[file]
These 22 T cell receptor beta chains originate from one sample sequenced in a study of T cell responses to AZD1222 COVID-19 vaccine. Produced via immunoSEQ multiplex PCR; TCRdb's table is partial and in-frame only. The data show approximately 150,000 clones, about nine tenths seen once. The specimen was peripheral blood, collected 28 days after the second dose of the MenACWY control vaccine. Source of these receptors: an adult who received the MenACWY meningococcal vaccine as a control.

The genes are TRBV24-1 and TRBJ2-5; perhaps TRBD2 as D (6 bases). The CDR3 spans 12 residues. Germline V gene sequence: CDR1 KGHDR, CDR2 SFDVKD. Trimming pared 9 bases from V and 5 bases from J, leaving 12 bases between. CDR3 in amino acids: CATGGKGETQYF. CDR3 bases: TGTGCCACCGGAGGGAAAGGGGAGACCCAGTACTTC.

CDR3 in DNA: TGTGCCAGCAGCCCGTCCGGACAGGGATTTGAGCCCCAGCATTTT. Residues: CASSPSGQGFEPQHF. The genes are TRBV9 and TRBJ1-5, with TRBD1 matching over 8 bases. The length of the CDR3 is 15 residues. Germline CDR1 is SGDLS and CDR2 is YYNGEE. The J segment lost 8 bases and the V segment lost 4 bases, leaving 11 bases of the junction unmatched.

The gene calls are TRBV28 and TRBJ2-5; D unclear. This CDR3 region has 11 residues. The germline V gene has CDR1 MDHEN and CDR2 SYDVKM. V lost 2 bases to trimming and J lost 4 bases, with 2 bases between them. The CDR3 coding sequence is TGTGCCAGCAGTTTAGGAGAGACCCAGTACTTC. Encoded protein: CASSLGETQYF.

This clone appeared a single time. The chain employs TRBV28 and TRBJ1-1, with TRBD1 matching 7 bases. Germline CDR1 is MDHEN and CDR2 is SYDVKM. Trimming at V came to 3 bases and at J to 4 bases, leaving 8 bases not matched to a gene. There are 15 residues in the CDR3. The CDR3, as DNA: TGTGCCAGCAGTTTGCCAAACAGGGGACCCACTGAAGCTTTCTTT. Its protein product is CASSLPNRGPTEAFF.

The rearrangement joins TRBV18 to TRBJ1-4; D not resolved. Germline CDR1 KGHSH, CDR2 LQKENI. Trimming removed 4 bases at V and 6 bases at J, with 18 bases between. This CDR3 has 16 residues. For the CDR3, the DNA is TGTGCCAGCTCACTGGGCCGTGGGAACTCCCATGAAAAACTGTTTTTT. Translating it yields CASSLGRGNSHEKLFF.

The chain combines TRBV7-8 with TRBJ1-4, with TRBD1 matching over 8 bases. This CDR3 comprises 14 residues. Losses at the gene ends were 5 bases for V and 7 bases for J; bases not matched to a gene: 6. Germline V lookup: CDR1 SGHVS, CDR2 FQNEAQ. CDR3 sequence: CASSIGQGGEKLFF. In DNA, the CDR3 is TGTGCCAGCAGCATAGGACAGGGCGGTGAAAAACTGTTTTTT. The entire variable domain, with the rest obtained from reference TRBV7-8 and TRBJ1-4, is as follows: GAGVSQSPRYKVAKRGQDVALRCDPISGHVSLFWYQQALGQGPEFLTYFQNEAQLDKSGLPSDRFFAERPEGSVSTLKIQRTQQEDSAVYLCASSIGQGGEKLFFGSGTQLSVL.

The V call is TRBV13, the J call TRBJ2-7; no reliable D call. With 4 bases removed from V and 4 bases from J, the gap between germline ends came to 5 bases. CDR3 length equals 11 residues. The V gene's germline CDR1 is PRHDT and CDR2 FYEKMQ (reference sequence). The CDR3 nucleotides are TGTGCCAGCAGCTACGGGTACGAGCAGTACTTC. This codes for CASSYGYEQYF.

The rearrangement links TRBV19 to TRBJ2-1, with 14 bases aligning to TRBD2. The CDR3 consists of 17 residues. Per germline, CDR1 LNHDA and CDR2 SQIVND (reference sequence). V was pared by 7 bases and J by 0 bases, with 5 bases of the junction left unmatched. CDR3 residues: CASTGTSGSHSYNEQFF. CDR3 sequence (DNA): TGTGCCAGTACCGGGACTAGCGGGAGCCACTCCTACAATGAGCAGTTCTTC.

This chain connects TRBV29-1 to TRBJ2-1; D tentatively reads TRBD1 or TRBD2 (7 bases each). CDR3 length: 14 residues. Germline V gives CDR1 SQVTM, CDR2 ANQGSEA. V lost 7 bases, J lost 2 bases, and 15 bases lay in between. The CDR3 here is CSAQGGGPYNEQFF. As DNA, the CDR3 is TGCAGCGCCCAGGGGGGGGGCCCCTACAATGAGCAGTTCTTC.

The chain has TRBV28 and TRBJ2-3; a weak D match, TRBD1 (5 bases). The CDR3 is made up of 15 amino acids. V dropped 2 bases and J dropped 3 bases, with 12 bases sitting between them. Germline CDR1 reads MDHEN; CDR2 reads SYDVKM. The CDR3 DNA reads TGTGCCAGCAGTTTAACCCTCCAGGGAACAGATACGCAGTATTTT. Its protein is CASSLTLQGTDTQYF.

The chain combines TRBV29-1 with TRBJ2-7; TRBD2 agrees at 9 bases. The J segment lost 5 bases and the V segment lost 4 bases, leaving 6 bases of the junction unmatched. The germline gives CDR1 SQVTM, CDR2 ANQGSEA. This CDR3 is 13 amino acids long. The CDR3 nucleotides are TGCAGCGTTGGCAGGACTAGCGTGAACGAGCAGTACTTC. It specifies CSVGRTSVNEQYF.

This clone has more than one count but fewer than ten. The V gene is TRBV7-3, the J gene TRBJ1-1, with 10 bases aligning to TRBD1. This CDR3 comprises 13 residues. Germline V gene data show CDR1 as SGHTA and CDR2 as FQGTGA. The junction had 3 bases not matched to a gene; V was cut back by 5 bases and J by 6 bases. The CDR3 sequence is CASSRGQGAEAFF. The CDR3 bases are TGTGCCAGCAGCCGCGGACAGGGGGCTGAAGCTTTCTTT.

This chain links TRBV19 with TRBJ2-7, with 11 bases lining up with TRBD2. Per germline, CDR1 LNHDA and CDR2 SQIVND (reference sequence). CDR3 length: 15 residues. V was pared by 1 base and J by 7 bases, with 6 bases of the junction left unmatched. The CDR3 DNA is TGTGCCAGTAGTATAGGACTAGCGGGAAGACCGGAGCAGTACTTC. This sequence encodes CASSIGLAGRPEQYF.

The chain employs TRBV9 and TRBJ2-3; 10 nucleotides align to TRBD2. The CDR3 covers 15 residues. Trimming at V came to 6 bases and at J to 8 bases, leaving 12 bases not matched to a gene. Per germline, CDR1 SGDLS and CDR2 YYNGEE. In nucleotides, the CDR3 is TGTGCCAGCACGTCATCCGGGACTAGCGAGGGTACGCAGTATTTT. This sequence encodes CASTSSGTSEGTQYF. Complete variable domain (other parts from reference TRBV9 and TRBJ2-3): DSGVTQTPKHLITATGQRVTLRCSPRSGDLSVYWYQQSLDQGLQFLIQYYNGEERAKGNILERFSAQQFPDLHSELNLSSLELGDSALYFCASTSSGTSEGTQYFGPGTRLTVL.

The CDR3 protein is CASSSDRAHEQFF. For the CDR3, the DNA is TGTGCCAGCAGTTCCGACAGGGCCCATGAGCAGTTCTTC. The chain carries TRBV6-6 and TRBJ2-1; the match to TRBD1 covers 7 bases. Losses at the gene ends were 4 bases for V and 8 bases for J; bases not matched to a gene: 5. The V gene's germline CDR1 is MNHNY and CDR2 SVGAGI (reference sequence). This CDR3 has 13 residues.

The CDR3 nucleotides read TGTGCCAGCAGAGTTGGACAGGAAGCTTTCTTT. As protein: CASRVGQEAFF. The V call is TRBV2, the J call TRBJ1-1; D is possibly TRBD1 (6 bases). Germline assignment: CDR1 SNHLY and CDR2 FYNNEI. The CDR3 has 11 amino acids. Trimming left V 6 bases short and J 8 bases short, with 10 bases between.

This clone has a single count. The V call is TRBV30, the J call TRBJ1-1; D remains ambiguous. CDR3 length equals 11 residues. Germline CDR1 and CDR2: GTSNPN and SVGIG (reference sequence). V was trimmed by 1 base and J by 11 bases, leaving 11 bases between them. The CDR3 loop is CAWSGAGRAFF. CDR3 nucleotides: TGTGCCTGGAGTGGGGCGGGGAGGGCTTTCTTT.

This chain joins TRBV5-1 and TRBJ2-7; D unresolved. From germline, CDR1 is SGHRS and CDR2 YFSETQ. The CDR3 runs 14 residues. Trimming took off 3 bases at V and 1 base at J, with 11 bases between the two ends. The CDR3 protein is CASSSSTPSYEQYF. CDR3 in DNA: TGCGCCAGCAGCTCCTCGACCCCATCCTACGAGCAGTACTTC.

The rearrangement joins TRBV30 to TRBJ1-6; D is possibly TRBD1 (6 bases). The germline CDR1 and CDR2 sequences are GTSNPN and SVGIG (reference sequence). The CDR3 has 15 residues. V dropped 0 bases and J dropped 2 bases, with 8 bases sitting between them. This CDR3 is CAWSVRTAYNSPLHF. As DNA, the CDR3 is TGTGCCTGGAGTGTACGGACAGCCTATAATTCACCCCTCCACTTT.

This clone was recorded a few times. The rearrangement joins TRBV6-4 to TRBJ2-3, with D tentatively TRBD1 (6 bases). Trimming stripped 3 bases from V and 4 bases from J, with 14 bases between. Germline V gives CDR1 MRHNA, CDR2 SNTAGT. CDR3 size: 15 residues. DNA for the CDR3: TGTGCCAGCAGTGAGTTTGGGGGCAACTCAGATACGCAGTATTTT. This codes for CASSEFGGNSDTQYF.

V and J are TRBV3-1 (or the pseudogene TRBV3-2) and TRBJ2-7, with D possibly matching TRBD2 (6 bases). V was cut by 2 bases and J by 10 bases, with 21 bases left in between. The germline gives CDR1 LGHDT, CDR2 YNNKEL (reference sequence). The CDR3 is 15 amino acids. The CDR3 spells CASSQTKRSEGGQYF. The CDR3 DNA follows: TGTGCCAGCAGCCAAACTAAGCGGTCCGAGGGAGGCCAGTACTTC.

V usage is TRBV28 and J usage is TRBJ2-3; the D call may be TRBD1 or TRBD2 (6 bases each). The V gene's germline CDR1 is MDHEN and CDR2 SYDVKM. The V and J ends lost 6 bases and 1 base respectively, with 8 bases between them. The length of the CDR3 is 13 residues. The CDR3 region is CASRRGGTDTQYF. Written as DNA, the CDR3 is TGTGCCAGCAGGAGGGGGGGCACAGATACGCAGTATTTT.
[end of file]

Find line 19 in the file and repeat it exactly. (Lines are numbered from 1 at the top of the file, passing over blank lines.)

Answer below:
This chain joins TRBV5-1 and TRBJ2-7; D unresolved. From germline, CDR1 is SGHRS and CDR2 YFSETQ. The CDR3 runs 14 residues. Trimming took off 3 bases at V and 1 base at J, with 11 bases between the two ends. The CDR3 protein is CASSSSTPSYEQYF. CDR3 in DNA: TGCGCCAGCAGCTCCTCGACCCCATCCTACGAGCAGTACTTC.